Nutrient-rich foods to improve diet quality in the first 1000 days of life in Malawi and Zambia: Formulation, processing and sensory evaluation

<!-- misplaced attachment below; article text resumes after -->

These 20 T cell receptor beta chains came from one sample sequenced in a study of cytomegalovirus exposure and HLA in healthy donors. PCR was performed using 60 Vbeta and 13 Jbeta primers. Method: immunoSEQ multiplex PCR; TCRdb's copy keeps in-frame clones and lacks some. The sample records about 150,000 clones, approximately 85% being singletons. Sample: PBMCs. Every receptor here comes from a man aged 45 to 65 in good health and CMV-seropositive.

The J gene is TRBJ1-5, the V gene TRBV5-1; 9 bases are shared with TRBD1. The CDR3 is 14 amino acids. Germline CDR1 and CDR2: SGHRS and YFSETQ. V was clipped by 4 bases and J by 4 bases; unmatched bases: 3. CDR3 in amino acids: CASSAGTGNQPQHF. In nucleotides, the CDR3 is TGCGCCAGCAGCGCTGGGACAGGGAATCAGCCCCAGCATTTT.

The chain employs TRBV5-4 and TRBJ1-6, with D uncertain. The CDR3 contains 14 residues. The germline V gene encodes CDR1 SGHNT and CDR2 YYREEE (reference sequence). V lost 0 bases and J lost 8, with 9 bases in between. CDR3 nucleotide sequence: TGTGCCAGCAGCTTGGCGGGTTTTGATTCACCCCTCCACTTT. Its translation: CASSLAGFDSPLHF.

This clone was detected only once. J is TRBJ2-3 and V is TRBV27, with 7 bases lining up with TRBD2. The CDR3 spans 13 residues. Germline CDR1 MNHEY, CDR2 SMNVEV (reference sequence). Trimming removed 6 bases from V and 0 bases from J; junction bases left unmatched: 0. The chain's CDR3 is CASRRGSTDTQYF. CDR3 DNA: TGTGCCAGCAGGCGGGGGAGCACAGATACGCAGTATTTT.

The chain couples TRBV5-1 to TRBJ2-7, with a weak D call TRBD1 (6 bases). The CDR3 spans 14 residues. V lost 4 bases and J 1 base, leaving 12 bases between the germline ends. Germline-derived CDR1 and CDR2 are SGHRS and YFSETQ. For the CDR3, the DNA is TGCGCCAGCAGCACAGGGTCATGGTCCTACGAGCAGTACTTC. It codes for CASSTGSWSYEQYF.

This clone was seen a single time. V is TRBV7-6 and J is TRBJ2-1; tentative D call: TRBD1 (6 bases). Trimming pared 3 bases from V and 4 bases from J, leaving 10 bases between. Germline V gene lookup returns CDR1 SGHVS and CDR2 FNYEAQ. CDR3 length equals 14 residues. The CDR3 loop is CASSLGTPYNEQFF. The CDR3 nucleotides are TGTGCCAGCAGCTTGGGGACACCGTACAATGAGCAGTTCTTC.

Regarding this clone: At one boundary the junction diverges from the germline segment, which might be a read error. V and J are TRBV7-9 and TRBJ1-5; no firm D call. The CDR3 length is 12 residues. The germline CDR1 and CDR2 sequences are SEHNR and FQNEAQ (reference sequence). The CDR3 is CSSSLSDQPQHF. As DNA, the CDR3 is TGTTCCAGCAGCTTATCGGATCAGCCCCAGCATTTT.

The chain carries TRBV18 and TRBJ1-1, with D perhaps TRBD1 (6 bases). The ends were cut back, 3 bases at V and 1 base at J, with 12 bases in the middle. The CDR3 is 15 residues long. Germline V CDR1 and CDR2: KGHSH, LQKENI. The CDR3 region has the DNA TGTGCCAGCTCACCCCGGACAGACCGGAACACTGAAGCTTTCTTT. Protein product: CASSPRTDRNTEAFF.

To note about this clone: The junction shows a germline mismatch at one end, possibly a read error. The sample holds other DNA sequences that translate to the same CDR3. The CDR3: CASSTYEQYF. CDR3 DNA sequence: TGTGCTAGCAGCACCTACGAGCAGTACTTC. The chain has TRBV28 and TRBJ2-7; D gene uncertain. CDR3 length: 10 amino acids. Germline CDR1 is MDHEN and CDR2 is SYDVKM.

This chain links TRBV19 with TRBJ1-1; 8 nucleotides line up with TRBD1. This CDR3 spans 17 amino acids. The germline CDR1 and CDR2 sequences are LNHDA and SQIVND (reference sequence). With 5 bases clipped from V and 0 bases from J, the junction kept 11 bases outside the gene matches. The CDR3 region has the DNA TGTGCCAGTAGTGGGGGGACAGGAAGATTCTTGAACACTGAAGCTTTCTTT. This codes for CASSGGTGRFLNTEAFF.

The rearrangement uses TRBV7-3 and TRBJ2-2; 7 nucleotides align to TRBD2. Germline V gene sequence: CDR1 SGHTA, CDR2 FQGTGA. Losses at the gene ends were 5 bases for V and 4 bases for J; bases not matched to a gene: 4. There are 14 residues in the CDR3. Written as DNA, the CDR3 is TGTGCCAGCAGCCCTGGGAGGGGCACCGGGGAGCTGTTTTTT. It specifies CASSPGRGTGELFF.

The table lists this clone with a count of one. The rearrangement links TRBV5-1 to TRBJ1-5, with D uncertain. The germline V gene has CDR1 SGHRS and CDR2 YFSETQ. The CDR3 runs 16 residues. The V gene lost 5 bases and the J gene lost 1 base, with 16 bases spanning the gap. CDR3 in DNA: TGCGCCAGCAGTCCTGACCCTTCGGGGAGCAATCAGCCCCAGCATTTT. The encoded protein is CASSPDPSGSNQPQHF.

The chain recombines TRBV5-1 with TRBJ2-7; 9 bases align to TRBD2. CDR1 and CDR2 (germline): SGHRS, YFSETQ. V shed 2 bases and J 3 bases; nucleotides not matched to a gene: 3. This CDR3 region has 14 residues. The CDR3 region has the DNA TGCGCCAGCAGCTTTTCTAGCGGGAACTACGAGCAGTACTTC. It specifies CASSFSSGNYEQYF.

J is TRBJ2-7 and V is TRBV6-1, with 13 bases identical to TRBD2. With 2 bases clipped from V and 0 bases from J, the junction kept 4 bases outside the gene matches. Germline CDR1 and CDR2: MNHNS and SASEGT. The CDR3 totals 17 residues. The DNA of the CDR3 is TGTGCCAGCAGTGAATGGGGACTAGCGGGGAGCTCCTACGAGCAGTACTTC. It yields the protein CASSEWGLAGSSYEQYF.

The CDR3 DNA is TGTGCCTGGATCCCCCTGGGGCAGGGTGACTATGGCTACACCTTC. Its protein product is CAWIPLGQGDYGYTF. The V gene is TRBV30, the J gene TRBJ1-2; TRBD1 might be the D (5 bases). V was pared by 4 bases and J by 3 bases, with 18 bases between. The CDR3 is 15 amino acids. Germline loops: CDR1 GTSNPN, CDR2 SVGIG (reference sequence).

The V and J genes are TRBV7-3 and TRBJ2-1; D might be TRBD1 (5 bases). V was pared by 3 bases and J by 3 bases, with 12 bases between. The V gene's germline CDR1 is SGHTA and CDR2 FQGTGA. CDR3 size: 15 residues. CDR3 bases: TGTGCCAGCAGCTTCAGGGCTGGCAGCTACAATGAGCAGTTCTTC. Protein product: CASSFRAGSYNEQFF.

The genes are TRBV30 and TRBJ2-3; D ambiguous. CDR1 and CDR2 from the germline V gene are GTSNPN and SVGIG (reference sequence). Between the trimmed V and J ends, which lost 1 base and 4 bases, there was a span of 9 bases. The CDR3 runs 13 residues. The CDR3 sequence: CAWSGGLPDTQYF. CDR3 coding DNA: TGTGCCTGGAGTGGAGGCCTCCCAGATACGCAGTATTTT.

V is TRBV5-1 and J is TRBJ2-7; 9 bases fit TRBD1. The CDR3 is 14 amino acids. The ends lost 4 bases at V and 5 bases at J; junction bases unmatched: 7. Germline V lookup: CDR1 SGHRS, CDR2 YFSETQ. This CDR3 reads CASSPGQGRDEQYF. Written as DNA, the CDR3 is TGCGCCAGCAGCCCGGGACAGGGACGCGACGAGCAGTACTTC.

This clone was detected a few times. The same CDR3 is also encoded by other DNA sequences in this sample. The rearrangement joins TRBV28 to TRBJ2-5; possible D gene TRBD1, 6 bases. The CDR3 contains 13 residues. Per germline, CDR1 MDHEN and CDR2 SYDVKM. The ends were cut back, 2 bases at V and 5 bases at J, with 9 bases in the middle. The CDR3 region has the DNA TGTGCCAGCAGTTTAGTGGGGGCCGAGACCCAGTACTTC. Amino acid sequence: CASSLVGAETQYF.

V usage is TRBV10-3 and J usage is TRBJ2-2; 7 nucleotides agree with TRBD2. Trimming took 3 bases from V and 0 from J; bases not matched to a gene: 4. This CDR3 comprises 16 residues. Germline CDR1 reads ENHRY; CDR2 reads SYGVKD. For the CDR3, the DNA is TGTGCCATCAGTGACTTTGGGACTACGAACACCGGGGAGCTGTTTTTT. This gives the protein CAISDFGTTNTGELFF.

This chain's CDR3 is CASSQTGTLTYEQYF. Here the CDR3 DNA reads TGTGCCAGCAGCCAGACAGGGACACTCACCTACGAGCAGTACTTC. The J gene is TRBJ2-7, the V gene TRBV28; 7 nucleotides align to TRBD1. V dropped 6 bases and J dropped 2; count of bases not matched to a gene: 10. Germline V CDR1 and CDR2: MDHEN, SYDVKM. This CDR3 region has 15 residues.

Malawi and Zambia, neighboring countries located in Southeastern Africa, both have populations of about 17–18 million people; however population density is drastically different (11 people per square kilometer in Zambia compared to 192 people per square kilometer in Malawi). Malawi’s Human Development ranking is 0.485 as of 2018, putting it in the low human development category, with a position of 172 out of 189 countries and territories, while Zambia is categorized as medium human development at 143 out of 189 countries (HDI 0.591). Although development has brought benefits to urban areas, poverty in rural areas remains widespread. This report focuses on nutrition strategies implemented in Zambia and Malawi with the aim to improve consumption of nutrient-rich foods during the first 1000 days, as part of a project entitled Strengthening Capacity of Local Actors in Nutrition-sensitive Agri-food Value Chains in Zambia and Malawi. The report begins with a literature review describing the food and nutrition security situation in each country, including traditional complementary feeding methods (the introduction of foods for children at 6 months of age, following exclusive breastfeeding), followed by methodology and study design. Through participatory design, sensory evaluations and acceptability trials, market diagnostics and analysis of opportunities to scale-up, results of the development of age-appropriate nutrient-rich products are presented and discussed in this report.